The Centers for Disease Control and Prevention (CDC) has announced they will be installing additional video cameras in their laboratories in order to prevent accidents. This announcement follows a series of mishaps at the agency, which have served to shake public confidence in the agency.

Potentially disastrous errors made by CDC officials since June 2014 include the shipment of a deadly form of bird flu to an external laboratory, and delivery of anthrax to a facility not equipped to safely handle the package. In December 2014, one agency workers nearly contracted Ebola after working with a sample of the virus that was supposed to have been rendered inert. The worker was wearing gloves and a gown, but not the face mask or other equipment that is needed to work with live versions of the virus.

Facilities for the CDC are located at more than 1,000 laboratories and other locations. These recent incidents have driven critics to question procedures at the agency. Investigations of the bird flu and anthrax accidents were initiated by the United States Congress. These were met with a pledge from Tom Frieden, director of the agency, to make procedures at the CDC more secure.

Safety managers for the CDC believe the new video equipment will assist their researchers and managers in ensuring that specific protocols are followed at all times, increasing safety.

The agency has installed 67 video cameras in their facilities. Locations where hazardous samples are rendered inert prior to shipment are now under careful watch of surveillance equipment. Such procedures are supposed to be carefully regulated through the use of a checklist, and the new cameras could help ensure adherence to the method.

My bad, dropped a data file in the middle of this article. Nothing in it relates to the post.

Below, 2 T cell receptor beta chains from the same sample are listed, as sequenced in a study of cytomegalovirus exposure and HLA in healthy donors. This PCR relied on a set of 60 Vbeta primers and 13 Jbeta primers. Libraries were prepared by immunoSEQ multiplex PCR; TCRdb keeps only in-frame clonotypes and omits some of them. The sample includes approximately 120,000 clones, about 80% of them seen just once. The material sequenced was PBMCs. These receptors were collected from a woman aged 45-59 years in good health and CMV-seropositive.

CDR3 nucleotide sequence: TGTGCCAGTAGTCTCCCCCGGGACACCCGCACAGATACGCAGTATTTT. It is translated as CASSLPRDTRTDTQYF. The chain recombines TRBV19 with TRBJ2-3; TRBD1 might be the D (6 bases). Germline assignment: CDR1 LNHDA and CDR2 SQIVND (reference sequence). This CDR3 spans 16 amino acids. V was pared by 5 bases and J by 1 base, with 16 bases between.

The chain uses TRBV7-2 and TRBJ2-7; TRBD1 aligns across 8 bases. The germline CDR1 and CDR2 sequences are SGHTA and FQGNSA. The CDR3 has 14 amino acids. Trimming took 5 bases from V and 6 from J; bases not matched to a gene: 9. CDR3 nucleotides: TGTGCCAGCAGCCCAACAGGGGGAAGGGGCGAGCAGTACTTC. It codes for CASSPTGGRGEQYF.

"You cannot deviate. That is what the camera system helps with," Leslie Dauphin, interim director of laboratory safety for the CDC, said.

Officials with the CDC have confirmed that no one was injured in the Ebola incident, but have not yet released a full report on the event, although that accounting is expected around the first week of February.

Supervisors will be able to view procedures in containment labs live or in recorded images, while managers work away from the laboratory. The agency has spent $84,000 purchasing and installing the new camera system.

Color-coded or specially-sized containers to differentiate between live and dead samples of hazardous pathogens is another idea being considered by CDC officials to avoid problems in the future. The agency may also adopt external standards, possibly those developed by the International Organization for Standardization (ISO), for their facilities.

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